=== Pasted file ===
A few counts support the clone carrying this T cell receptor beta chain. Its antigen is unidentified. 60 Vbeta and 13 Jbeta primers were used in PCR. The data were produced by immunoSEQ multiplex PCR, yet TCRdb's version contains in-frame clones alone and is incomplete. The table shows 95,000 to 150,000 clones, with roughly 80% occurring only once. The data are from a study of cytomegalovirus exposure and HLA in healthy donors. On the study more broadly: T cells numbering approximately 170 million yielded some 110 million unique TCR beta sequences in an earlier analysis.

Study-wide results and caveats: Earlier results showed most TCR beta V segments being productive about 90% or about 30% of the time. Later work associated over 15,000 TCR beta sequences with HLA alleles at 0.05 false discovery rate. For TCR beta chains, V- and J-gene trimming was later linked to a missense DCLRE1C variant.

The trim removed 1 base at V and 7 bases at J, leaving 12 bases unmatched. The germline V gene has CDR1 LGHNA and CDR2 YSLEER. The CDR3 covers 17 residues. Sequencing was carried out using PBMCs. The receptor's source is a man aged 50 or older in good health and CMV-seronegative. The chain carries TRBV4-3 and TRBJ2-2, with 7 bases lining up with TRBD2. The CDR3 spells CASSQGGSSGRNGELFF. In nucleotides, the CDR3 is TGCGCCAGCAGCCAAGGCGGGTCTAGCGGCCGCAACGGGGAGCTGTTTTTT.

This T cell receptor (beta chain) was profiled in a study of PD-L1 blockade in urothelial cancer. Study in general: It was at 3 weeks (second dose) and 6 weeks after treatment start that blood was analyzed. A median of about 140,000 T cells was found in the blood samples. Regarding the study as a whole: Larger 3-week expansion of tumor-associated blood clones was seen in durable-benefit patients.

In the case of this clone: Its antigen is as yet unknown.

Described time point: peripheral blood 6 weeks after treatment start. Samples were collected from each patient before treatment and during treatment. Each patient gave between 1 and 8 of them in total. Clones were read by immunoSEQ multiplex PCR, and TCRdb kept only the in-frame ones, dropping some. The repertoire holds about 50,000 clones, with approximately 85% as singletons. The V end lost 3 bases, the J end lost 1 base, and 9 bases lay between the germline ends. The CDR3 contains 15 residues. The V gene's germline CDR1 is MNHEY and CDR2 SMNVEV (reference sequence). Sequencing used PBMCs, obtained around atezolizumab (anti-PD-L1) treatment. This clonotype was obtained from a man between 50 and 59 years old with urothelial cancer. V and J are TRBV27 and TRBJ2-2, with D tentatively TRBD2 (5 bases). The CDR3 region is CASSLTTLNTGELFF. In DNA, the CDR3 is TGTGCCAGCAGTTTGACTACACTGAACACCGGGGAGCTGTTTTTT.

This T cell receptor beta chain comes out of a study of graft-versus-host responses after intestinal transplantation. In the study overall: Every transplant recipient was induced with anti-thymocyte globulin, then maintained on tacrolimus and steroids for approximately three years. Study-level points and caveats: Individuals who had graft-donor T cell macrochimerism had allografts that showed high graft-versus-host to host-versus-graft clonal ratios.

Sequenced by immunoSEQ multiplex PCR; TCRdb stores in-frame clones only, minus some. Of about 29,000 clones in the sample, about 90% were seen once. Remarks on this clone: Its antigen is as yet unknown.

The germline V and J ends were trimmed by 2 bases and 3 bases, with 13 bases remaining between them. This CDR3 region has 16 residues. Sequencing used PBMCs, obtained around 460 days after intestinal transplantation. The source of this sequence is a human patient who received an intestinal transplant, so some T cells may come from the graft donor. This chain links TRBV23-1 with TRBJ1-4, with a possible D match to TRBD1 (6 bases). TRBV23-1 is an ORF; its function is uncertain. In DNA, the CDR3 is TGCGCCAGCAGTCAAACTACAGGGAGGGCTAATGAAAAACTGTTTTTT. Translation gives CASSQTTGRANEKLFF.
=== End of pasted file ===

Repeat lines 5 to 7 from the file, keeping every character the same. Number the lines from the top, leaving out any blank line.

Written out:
In the case of this clone: Its antigen is as yet unknown.

Described time point: peripheral blood 6 weeks after treatment start. Samples were collected from each patient before treatment and during treatment. Each patient gave between 1 and 8 of them in total. Clones were read by immunoSEQ multiplex PCR, and TCRdb kept only the in-frame ones, dropping some. The repertoire holds about 50,000 clones, with approximately 85% as singletons. The V end lost 3 bases, the J end lost 1 base, and 9 bases lay between the germline ends. The CDR3 contains 15 residues. The V gene's germline CDR1 is MNHEY and CDR2 SMNVEV (reference sequence). Sequencing used PBMCs, obtained around atezolizumab (anti-PD-L1) treatment. This clonotype was obtained from a man between 50 and 59 years old with urothelial cancer. V and J are TRBV27 and TRBJ2-2, with D tentatively TRBD2 (5 bases). The CDR3 region is CASSLTTLNTGELFF. In DNA, the CDR3 is TGTGCCAGCAGTTTGACTACACTGAACACCGGGGAGCTGTTTTTT.

This T cell receptor beta chain comes out of a study of graft-versus-host responses after intestinal transplantation. In the study overall: Every transplant recipient was induced with anti-thymocyte globulin, then maintained on tacrolimus and steroids for approximately three years. Study-level points and caveats: Individuals who had graft-donor T cell macrochimerism had allografts that showed high graft-versus-host to host-versus-graft clonal ratios.